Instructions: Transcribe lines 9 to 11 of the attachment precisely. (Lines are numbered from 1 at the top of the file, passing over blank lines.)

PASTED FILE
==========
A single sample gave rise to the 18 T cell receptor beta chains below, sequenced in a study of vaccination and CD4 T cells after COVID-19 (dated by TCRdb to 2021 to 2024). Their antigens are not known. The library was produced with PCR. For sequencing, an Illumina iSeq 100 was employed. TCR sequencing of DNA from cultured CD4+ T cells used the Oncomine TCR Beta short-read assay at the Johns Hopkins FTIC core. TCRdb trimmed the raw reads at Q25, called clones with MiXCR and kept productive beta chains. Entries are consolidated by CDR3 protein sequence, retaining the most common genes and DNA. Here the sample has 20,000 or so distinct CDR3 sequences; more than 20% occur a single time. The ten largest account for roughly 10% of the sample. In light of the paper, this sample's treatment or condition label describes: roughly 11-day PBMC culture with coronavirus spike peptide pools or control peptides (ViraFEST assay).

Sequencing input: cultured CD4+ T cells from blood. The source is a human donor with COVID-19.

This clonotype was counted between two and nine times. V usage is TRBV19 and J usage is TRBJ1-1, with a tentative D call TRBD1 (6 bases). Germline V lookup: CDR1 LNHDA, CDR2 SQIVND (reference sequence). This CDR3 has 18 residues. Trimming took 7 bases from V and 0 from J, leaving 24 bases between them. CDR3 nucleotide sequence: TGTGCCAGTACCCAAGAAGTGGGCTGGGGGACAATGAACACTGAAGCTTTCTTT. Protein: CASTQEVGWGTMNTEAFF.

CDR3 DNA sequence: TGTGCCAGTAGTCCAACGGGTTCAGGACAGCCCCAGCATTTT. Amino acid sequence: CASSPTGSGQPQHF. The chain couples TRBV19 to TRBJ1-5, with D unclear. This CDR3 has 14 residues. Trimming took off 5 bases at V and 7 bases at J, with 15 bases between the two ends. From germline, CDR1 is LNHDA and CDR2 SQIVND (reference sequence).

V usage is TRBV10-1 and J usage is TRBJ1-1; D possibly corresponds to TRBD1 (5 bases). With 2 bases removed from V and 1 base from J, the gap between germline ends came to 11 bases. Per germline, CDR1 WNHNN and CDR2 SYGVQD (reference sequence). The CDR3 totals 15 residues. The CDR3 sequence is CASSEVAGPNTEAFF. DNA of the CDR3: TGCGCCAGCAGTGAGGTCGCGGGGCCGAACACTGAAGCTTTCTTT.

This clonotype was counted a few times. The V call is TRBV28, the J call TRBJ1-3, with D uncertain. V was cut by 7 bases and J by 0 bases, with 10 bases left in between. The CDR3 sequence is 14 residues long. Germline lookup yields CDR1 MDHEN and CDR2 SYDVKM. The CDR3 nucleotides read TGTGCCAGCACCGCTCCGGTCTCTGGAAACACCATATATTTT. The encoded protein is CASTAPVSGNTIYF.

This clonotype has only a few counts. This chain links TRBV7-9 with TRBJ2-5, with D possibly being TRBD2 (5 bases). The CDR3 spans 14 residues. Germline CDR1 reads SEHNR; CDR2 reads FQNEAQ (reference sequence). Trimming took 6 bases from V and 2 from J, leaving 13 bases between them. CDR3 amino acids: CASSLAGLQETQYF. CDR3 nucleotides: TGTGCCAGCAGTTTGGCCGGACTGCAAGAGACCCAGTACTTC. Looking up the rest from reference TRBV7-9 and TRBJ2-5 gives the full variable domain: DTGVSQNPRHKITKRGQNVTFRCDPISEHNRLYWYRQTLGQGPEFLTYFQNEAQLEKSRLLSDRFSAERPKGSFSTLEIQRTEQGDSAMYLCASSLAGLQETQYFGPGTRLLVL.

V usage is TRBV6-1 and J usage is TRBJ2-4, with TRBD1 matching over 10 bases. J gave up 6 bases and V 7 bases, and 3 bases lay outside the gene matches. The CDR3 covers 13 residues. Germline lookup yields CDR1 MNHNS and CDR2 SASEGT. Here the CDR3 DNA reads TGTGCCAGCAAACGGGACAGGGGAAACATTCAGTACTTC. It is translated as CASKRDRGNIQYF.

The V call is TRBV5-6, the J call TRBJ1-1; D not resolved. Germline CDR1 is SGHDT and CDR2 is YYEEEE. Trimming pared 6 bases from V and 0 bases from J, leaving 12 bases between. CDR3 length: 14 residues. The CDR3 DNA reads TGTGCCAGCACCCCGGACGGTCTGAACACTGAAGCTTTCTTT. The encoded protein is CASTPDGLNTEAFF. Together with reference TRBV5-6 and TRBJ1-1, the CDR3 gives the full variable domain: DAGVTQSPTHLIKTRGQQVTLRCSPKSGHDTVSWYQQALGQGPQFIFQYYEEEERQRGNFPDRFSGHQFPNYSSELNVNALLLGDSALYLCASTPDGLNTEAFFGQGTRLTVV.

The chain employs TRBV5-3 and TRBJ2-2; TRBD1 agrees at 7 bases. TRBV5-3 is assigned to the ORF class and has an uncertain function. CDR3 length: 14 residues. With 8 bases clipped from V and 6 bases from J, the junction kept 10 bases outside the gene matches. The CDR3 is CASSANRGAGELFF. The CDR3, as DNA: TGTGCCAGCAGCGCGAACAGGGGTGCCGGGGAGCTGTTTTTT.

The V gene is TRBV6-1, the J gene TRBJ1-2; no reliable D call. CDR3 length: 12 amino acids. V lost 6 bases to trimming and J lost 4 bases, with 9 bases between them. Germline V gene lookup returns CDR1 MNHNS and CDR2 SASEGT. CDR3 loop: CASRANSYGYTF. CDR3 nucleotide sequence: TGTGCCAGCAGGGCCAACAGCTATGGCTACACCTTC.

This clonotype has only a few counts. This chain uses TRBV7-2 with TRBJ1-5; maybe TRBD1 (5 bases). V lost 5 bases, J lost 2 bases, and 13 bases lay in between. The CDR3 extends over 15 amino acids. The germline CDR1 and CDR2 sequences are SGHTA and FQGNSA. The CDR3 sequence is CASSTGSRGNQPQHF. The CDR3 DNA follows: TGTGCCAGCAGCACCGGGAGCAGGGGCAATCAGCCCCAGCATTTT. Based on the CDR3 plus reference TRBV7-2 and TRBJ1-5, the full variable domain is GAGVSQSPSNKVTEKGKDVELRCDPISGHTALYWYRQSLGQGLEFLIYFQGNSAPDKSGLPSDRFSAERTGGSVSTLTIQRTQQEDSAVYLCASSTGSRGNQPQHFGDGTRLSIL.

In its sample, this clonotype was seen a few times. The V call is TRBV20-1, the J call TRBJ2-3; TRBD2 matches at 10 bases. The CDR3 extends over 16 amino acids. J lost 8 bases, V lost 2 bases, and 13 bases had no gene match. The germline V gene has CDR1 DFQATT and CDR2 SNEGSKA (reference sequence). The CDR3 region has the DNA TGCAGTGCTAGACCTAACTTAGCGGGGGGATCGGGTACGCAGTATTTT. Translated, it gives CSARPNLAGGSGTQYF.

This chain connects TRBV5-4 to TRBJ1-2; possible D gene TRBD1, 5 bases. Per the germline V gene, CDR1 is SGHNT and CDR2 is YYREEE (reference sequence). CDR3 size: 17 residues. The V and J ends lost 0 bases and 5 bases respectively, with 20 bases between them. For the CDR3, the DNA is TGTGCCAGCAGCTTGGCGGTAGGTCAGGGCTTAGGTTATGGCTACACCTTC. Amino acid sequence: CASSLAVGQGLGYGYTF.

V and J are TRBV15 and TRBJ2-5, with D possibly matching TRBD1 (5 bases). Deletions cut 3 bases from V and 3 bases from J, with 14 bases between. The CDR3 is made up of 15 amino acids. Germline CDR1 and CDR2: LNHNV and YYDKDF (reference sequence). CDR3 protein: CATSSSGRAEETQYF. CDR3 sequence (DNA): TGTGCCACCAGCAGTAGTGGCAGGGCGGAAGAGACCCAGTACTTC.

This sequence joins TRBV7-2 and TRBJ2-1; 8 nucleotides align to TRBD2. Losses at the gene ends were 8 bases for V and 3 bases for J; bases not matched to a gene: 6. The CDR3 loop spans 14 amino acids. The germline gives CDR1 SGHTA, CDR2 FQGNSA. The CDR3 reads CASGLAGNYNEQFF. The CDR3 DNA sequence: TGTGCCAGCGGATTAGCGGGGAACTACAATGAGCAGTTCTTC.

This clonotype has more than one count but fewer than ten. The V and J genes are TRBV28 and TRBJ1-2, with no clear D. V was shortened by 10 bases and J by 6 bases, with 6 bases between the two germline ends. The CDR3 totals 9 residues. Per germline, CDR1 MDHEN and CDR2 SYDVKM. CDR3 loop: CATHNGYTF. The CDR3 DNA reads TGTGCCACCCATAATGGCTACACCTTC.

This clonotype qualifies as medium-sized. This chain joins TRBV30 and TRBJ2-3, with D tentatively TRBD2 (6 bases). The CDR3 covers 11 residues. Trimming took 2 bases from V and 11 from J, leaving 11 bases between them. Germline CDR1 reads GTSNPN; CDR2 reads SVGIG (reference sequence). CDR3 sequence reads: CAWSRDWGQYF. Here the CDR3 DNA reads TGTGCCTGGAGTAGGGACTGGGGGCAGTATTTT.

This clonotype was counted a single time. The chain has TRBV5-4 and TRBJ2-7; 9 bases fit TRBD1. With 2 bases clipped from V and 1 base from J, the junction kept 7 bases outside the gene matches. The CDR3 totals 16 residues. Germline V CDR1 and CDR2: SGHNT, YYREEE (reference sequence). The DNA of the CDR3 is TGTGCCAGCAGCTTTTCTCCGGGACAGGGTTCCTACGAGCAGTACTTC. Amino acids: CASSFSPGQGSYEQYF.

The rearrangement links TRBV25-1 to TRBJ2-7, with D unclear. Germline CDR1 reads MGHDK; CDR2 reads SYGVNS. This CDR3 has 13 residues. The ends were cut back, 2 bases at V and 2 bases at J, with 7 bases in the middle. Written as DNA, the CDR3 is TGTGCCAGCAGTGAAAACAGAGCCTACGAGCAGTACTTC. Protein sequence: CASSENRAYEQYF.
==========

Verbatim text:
The V call is TRBV5-6, the J call TRBJ1-1; D not resolved. Germline CDR1 is SGHDT and CDR2 is YYEEEE. Trimming pared 6 bases from V and 0 bases from J, leaving 12 bases between. CDR3 length: 14 residues. The CDR3 DNA reads TGTGCCAGCACCCCGGACGGTCTGAACACTGAAGCTTTCTTT. The encoded protein is CASTPDGLNTEAFF. Together with reference TRBV5-6 and TRBJ1-1, the CDR3 gives the full variable domain: DAGVTQSPTHLIKTRGQQVTLRCSPKSGHDTVSWYQQALGQGPQFIFQYYEEEERQRGNFPDRFSGHQFPNYSSELNVNALLLGDSALYLCASTPDGLNTEAFFGQGTRLTVV.

The chain employs TRBV5-3 and TRBJ2-2; TRBD1 agrees at 7 bases. TRBV5-3 is assigned to the ORF class and has an uncertain function. CDR3 length: 14 residues. With 8 bases clipped from V and 6 bases from J, the junction kept 10 bases outside the gene matches. The CDR3 is CASSANRGAGELFF. The CDR3, as DNA: TGTGCCAGCAGCGCGAACAGGGGTGCCGGGGAGCTGTTTTTT.

The V gene is TRBV6-1, the J gene TRBJ1-2; no reliable D call. CDR3 length: 12 amino acids. V lost 6 bases to trimming and J lost 4 bases, with 9 bases between them. Germline V gene lookup returns CDR1 MNHNS and CDR2 SASEGT. CDR3 loop: CASRANSYGYTF. CDR3 nucleotide sequence: TGTGCCAGCAGGGCCAACAGCTATGGCTACACCTTC.